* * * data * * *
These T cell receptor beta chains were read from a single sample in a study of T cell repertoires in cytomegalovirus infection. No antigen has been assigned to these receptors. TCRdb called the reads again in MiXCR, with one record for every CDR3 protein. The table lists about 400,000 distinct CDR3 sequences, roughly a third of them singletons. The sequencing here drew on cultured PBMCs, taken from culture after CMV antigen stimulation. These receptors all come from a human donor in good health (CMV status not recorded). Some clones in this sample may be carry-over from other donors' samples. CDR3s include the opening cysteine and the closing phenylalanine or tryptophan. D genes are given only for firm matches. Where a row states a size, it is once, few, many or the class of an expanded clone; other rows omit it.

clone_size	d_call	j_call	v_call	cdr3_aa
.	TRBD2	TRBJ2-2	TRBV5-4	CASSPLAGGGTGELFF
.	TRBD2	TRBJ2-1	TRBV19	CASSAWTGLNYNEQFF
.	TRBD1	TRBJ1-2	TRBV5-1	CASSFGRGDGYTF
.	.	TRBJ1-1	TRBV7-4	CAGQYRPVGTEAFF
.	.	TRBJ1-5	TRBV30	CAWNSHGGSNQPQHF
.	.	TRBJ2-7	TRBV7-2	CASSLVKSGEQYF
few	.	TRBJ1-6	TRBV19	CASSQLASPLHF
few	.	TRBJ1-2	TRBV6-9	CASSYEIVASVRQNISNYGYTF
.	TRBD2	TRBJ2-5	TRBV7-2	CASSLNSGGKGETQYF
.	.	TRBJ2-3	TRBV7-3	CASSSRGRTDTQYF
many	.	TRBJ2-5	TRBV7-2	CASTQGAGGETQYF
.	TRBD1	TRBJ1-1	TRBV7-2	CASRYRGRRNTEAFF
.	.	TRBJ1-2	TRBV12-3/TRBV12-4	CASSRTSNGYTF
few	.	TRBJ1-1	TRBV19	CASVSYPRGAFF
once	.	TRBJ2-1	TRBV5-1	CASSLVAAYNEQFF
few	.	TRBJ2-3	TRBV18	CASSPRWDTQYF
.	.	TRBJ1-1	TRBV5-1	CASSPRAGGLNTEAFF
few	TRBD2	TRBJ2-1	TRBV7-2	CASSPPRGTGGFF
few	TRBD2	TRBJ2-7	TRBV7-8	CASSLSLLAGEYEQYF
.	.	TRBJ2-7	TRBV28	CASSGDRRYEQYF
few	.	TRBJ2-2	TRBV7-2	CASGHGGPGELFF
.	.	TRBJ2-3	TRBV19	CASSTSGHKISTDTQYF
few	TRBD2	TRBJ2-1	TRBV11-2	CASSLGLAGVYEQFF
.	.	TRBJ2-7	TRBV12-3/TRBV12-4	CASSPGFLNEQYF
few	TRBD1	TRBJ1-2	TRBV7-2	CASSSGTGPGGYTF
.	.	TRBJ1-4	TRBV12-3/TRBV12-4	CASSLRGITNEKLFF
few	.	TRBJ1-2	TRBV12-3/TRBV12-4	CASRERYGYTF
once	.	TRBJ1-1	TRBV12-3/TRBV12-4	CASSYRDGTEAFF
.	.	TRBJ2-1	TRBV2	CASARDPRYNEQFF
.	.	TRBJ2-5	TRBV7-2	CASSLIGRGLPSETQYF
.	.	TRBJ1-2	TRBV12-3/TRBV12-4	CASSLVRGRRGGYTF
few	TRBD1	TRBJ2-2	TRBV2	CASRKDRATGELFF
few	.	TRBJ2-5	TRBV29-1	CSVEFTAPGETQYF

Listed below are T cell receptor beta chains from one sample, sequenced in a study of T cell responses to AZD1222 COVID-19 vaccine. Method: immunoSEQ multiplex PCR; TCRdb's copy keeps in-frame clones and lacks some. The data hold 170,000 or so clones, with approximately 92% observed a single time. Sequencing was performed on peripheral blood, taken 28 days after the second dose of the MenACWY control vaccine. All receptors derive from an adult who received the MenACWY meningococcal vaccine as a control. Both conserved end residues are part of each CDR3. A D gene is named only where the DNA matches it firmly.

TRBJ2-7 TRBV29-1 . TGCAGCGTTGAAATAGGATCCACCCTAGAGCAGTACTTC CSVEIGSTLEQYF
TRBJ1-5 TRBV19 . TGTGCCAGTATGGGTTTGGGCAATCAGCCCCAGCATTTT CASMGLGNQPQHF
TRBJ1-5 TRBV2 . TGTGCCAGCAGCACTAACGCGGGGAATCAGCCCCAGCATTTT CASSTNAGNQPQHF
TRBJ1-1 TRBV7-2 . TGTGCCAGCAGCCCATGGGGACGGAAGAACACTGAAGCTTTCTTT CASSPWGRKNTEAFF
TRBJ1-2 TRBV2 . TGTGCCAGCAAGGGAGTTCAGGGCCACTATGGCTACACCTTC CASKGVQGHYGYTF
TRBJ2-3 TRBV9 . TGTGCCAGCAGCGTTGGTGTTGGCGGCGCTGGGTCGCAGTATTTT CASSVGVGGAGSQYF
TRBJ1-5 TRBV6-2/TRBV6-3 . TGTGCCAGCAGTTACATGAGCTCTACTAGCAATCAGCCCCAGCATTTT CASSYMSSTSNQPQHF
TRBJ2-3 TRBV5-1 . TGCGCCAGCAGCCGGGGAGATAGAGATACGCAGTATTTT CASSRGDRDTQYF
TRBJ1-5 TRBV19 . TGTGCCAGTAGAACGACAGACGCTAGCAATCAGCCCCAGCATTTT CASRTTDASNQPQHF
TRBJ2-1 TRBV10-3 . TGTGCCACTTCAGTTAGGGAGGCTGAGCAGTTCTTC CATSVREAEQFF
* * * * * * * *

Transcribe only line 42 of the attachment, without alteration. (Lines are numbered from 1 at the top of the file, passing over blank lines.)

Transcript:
TRBJ2-3 TRBV9 . TGTGCCAGCAGCGTTGGTGTTGGCGGCGCTGGGTCGCAGTATTTT CASSVGVGGAGSQYF